Vaccination of cattle and sheep has begun in the Techiman Municipality and its environs to contain an outbreak of anthrax.
The exercise was initiated by the Brong Ahafo Regional Directorate of the Ministry of Food and Agriculture (MOFA) after three animals, two cows and a sheep, were found dead in their pens on a farm between February 15 and 17, 2013. Laboratory tests conducted revealed that they had died from anthrax, a disease which can also kill human beings.
So far, about 1,000 cattle in the Techiman Municipality have been vaccinated against the disease while 800 cattle and 28 sheep in the Techiman North District have also been attended to, according to Dr Kenneth Gbeddy, the Brong Ahafo Regional Veterinary Officer.
A report presented to the sector Minister, Mr Clement Kofi Humado, during a working visit to the region, indicated that following the deaths of the infected animals, the pen where they were kept was thoroughly cleaned and disinfected and all the animals on the farm were vaccinated.
At a meeting attended by MOFA staff from the region in Sunyani, the regional veterinary officer said to contain the spread of the disease, some of the anthrax spore vaccine was also made available to district veterinary officers for the Techiman Municipality and the Techiman North District to enable them to vaccinate all susceptible animals within eight kilometres radius in their respective operational areas.
Dr Gbeddy further indicated that thorough investigation established that there had previously been an outbreak of anthrax on the farm in the early 1980s and that the carcasses were buried not far from the present location of the farm, adding that annual anthrax vaccinations were subsequently carried on for a number of years until the situation stabilised. The exercise was then discontinued.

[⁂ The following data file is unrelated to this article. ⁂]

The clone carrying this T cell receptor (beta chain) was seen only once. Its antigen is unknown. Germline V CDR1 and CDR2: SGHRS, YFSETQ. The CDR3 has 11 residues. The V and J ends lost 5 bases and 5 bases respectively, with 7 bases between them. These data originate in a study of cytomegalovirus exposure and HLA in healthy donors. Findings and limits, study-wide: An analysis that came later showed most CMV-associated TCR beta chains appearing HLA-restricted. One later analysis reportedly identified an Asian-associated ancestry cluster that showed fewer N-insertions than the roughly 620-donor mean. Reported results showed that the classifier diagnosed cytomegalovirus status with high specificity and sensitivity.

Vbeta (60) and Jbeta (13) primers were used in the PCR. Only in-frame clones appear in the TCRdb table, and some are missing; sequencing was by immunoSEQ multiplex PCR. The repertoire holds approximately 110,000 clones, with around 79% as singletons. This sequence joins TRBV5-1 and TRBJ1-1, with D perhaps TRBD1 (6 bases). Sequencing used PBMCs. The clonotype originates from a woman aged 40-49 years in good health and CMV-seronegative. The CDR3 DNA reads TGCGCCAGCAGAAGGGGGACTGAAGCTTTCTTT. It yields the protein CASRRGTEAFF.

He said the site where the animals were buried had been encroached upon and houses constructed on it, a part of it has also been used as a farm.
‘‘It is suspected that fresh grass sprouting in this area probably brought up some of the anthrax spores, which were subsequently washed downhill by the rains to the area where the animals usually graze,’’ Dr Gbeddy feared.
He said their study again revealed that other animals such as cattle, sheep and goats from the surrounding areas sometimes broke through the weak fencing to graze within the farm precincts, and the possibility of some of those animals contaminating the place could also not be ruled out completely.
In their recommendation, the regional veterinary officer noted that since there was a resurgence of anthrax on the farm, the animals needed to be vaccinated annually for the next 20 years or more, even if there was no further outbreak.
He added that the immediate treatment of all in-contact animals with penicillin-based antibiotics was also recommended any time anthrax was confirmed on a farm while fencing at the area needed to be repaired and reinforced, with the gates closed, to prevent animals straying into the farm.
He advocated that the Veterinary Services Directorate needed to utilise the research findings of the farm to improve upon small ruminant production, especially on farms that fell within similar ecological zones, while contingency funds were made available to the directorate for such emergency activities, since the lack of funds harms the vaccination effort.